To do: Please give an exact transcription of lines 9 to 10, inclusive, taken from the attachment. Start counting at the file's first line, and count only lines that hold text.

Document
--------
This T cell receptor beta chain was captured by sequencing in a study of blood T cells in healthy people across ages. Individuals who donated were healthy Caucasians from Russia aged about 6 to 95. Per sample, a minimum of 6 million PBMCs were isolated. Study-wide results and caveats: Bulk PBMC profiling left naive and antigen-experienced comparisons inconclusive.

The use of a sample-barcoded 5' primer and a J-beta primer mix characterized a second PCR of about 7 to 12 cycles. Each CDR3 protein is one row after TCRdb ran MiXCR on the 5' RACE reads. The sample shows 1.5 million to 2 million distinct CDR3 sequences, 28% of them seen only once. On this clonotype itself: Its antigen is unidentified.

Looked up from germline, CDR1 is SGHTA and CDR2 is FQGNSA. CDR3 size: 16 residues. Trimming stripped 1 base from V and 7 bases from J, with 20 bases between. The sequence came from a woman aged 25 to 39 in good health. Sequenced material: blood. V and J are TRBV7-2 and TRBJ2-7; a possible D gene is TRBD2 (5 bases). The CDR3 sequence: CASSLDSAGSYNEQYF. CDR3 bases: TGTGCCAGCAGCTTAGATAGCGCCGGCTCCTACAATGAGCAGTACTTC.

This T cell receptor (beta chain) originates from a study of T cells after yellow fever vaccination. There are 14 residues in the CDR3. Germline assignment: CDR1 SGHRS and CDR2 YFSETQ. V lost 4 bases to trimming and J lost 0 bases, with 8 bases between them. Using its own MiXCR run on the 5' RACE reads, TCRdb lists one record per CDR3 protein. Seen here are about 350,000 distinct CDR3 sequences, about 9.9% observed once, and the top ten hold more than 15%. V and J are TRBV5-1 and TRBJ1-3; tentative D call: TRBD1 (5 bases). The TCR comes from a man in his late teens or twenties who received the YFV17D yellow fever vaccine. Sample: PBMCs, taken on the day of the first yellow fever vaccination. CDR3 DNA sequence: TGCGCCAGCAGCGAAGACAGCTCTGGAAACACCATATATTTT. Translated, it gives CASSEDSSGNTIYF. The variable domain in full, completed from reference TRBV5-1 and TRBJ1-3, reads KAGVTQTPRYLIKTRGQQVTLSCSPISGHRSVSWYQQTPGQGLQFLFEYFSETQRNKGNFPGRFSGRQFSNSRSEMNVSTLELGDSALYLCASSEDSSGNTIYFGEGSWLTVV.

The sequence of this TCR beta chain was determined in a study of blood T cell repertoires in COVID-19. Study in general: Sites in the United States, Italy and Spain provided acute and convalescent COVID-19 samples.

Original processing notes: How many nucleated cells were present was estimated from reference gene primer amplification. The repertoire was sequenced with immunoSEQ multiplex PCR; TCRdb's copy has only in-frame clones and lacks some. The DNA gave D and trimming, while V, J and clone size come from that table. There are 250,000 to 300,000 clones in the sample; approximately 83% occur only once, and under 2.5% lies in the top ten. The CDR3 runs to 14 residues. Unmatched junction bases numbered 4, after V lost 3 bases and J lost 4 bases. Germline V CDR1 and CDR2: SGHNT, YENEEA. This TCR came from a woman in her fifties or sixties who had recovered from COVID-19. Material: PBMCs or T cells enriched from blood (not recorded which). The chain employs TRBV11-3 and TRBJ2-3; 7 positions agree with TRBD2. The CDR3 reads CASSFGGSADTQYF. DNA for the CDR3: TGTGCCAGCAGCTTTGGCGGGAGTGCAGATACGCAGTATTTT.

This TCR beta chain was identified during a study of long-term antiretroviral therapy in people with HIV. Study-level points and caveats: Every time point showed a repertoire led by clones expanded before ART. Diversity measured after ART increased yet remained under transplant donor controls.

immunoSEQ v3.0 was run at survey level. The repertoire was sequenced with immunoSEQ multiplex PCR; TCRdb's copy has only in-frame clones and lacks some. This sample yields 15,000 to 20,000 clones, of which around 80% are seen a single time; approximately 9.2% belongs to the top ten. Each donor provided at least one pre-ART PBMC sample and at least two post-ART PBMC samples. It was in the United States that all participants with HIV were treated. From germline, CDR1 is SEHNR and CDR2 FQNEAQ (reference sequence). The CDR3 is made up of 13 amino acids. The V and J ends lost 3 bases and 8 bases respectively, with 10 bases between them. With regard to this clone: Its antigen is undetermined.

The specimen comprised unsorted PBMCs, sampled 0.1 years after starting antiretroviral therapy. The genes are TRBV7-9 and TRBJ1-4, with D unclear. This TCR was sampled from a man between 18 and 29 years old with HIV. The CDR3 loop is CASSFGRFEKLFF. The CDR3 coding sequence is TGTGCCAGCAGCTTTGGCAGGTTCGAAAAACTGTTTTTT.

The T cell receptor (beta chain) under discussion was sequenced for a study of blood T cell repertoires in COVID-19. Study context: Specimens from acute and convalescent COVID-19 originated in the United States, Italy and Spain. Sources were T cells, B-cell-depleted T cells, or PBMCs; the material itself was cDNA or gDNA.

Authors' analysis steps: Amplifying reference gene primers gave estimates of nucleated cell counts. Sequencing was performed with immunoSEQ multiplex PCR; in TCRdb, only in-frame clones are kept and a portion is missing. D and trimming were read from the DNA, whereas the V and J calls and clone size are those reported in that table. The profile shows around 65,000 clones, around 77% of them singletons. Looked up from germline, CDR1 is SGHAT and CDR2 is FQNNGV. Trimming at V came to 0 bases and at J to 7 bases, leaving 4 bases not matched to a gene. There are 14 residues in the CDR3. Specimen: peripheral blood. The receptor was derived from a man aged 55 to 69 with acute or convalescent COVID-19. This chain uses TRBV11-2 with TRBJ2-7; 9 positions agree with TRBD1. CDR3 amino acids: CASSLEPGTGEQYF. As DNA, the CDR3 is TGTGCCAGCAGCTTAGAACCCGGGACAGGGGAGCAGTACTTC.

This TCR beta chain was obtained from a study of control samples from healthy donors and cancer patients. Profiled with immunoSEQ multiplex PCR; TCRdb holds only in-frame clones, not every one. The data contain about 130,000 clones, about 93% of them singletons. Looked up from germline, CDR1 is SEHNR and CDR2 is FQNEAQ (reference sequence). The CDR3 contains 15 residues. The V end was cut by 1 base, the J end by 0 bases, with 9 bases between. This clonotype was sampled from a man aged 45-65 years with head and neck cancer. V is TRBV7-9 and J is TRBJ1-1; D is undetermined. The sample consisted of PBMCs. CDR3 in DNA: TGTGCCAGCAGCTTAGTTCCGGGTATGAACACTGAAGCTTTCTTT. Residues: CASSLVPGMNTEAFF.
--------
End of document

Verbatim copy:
The specimen comprised unsorted PBMCs, sampled 0.1 years after starting antiretroviral therapy. The genes are TRBV7-9 and TRBJ1-4, with D unclear. This TCR was sampled from a man between 18 and 29 years old with HIV. The CDR3 loop is CASSFGRFEKLFF. The CDR3 coding sequence is TGTGCCAGCAGCTTTGGCAGGTTCGAAAAACTGTTTTTT.

The T cell receptor (beta chain) under discussion was sequenced for a study of blood T cell repertoires in COVID-19. Study context: Specimens from acute and convalescent COVID-19 originated in the United States, Italy and Spain. Sources were T cells, B-cell-depleted T cells, or PBMCs; the material itself was cDNA or gDNA.